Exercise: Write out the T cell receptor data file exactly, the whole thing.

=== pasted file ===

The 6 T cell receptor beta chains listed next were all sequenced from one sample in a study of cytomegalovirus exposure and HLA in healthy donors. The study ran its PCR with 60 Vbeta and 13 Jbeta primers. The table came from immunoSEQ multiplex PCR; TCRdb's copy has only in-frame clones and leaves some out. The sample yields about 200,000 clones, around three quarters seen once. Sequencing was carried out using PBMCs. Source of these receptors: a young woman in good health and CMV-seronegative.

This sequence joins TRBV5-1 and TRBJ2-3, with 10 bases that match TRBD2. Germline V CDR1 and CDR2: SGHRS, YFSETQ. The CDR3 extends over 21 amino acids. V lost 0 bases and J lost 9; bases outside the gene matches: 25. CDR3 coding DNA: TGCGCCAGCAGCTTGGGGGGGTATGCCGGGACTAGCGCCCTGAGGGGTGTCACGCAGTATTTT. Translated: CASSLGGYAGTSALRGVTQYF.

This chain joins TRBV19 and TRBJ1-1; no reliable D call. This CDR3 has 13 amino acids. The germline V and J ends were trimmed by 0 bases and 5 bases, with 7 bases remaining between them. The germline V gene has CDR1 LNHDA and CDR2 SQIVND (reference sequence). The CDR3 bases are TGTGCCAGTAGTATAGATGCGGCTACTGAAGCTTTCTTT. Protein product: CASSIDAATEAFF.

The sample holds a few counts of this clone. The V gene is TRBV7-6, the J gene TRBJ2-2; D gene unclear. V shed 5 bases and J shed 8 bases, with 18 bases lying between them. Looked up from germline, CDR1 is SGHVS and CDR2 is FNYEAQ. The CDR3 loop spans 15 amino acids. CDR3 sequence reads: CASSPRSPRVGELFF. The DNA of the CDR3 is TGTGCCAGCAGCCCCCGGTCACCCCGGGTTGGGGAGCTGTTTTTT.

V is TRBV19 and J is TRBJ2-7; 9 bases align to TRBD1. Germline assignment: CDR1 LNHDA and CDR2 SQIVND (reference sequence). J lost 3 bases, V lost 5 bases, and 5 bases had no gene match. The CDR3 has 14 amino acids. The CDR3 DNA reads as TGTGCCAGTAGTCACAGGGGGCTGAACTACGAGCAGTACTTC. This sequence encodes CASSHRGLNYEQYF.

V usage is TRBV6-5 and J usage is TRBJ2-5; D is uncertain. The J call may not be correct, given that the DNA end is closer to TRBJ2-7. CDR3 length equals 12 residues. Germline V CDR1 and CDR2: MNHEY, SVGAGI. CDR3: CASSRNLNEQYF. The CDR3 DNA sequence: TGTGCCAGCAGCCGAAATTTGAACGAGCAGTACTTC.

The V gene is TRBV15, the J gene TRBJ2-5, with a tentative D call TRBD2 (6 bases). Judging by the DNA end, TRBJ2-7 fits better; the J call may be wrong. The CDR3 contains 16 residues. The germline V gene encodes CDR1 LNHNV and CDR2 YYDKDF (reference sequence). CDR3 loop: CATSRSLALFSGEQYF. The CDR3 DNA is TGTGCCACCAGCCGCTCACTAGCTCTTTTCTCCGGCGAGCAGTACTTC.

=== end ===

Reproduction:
The 6 T cell receptor beta chains listed next were all sequenced from one sample in a study of cytomegalovirus exposure and HLA in healthy donors. The study ran its PCR with 60 Vbeta and 13 Jbeta primers. The table came from immunoSEQ multiplex PCR; TCRdb's copy has only in-frame clones and leaves some out. The sample yields about 200,000 clones, around three quarters seen once. Sequencing was carried out using PBMCs. Source of these receptors: a young woman in good health and CMV-seronegative.

This sequence joins TRBV5-1 and TRBJ2-3, with 10 bases that match TRBD2. Germline V CDR1 and CDR2: SGHRS, YFSETQ. The CDR3 extends over 21 amino acids. V lost 0 bases and J lost 9; bases outside the gene matches: 25. CDR3 coding DNA: TGCGCCAGCAGCTTGGGGGGGTATGCCGGGACTAGCGCCCTGAGGGGTGTCACGCAGTATTTT. Translated: CASSLGGYAGTSALRGVTQYF.

This chain joins TRBV19 and TRBJ1-1; no reliable D call. This CDR3 has 13 amino acids. The germline V and J ends were trimmed by 0 bases and 5 bases, with 7 bases remaining between them. The germline V gene has CDR1 LNHDA and CDR2 SQIVND (reference sequence). The CDR3 bases are TGTGCCAGTAGTATAGATGCGGCTACTGAAGCTTTCTTT. Protein product: CASSIDAATEAFF.

The sample holds a few counts of this clone. The V gene is TRBV7-6, the J gene TRBJ2-2; D gene unclear. V shed 5 bases and J shed 8 bases, with 18 bases lying between them. Looked up from germline, CDR1 is SGHVS and CDR2 is FNYEAQ. The CDR3 loop spans 15 amino acids. CDR3 sequence reads: CASSPRSPRVGELFF. The DNA of the CDR3 is TGTGCCAGCAGCCCCCGGTCACCCCGGGTTGGGGAGCTGTTTTTT.

V is TRBV19 and J is TRBJ2-7; 9 bases align to TRBD1. Germline assignment: CDR1 LNHDA and CDR2 SQIVND (reference sequence). J lost 3 bases, V lost 5 bases, and 5 bases had no gene match. The CDR3 has 14 amino acids. The CDR3 DNA reads as TGTGCCAGTAGTCACAGGGGGCTGAACTACGAGCAGTACTTC. This sequence encodes CASSHRGLNYEQYF.

V usage is TRBV6-5 and J usage is TRBJ2-5; D is uncertain. The J call may not be correct, given that the DNA end is closer to TRBJ2-7. CDR3 length equals 12 residues. Germline V CDR1 and CDR2: MNHEY, SVGAGI. CDR3: CASSRNLNEQYF. The CDR3 DNA sequence: TGTGCCAGCAGCCGAAATTTGAACGAGCAGTACTTC.

The V gene is TRBV15, the J gene TRBJ2-5, with a tentative D call TRBD2 (6 bases). Judging by the DNA end, TRBJ2-7 fits better; the J call may be wrong. The CDR3 contains 16 residues. The germline V gene encodes CDR1 LNHNV and CDR2 YYDKDF (reference sequence). CDR3 loop: CATSRSLALFSGEQYF. The CDR3 DNA is TGTGCCACCAGCCGCTCACTAGCTCTTTTCTCCGGCGAGCAGTACTTC.